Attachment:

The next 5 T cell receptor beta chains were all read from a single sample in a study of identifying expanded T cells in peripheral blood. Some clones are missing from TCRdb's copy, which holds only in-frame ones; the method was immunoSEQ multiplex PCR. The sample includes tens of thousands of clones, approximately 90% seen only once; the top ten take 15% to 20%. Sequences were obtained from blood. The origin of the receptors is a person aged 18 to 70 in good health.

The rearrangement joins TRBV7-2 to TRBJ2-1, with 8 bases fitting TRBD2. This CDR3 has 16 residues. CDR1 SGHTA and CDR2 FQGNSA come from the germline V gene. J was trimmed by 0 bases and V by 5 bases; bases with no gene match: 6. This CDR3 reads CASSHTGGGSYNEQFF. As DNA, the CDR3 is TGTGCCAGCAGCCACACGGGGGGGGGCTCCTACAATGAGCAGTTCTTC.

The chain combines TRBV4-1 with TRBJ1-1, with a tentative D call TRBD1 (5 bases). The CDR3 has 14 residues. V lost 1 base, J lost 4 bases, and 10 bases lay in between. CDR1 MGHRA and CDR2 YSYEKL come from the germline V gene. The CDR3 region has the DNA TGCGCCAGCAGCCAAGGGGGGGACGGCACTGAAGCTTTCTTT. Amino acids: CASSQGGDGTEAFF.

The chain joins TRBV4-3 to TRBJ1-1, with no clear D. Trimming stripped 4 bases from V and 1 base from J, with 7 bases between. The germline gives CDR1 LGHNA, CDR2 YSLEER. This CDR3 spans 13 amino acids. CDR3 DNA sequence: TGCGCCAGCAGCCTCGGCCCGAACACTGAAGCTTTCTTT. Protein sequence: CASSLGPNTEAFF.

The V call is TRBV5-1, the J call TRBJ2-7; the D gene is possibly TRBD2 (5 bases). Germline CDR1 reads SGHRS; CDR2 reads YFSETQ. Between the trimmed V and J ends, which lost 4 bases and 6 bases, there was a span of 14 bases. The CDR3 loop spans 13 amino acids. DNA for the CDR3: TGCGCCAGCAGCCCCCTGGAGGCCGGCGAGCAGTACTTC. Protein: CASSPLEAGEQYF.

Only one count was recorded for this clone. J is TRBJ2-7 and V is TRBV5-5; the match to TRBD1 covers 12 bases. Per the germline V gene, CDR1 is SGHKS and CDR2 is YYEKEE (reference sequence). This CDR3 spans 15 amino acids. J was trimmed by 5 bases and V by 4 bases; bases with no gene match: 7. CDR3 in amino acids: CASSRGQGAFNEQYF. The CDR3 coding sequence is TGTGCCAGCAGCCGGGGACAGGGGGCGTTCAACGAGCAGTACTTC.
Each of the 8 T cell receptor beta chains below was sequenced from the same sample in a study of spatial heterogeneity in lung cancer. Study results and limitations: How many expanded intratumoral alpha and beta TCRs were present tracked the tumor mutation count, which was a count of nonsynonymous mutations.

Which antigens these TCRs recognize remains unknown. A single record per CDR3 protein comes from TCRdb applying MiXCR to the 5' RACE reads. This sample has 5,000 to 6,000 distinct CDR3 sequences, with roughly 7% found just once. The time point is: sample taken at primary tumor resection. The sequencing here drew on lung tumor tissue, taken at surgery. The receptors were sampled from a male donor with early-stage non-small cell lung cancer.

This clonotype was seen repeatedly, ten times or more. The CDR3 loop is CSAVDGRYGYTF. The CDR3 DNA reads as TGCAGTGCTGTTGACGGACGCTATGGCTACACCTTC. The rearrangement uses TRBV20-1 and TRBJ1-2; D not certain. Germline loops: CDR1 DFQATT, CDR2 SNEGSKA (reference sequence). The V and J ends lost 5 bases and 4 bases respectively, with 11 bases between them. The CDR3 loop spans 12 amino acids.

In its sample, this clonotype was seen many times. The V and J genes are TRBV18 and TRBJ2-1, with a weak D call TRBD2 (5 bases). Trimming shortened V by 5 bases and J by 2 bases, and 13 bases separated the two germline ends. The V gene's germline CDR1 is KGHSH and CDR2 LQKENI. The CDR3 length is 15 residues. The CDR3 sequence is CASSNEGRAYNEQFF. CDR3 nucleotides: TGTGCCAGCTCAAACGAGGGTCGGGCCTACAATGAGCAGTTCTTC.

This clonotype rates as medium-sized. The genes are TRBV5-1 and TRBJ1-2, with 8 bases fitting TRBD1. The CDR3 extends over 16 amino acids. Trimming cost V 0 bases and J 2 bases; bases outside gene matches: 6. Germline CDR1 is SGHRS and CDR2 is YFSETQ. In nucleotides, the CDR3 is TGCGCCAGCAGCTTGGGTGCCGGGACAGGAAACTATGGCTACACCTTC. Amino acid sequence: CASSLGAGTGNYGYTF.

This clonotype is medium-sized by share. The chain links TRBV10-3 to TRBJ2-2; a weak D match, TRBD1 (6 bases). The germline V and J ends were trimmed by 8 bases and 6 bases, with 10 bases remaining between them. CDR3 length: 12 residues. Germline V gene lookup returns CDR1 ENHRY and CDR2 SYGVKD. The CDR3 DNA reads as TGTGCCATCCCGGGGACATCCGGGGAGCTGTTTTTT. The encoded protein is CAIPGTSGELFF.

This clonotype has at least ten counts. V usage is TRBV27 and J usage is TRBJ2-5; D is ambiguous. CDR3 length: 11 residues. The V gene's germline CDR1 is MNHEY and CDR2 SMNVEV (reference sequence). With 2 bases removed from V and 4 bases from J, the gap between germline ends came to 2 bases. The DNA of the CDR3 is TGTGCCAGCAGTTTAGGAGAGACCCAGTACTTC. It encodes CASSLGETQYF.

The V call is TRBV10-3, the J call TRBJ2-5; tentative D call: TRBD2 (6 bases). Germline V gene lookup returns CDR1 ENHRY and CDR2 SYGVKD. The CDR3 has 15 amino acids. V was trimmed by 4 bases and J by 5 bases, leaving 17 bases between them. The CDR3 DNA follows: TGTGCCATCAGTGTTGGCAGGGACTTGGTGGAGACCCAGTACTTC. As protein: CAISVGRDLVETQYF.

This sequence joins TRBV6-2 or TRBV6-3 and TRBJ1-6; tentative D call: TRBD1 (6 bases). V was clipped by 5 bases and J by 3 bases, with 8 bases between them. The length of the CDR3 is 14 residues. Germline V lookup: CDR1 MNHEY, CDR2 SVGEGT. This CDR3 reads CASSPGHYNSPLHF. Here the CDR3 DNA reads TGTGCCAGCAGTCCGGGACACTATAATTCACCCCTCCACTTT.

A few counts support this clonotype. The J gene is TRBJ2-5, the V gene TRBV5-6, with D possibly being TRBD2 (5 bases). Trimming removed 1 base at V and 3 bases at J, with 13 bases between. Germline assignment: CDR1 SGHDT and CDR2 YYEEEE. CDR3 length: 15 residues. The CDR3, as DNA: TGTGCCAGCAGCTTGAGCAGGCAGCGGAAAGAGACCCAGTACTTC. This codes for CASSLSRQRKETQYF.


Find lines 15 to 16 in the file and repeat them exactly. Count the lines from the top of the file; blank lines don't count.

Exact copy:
This sequence joins TRBV6-2 or TRBV6-3 and TRBJ1-6; tentative D call: TRBD1 (6 bases). V was clipped by 5 bases and J by 3 bases, with 8 bases between them. The length of the CDR3 is 14 residues. Germline V lookup: CDR1 MNHEY, CDR2 SVGEGT. This CDR3 reads CASSPGHYNSPLHF. Here the CDR3 DNA reads TGTGCCAGCAGTCCGGGACACTATAATTCACCCCTCCACTTT.

A few counts support this clonotype. The J gene is TRBJ2-5, the V gene TRBV5-6, with D possibly being TRBD2 (5 bases). Trimming removed 1 base at V and 3 bases at J, with 13 bases between. Germline assignment: CDR1 SGHDT and CDR2 YYEEEE. CDR3 length: 15 residues. The CDR3, as DNA: TGTGCCAGCAGCTTGAGCAGGCAGCGGAAAGAGACCCAGTACTTC. This codes for CASSLSRQRKETQYF.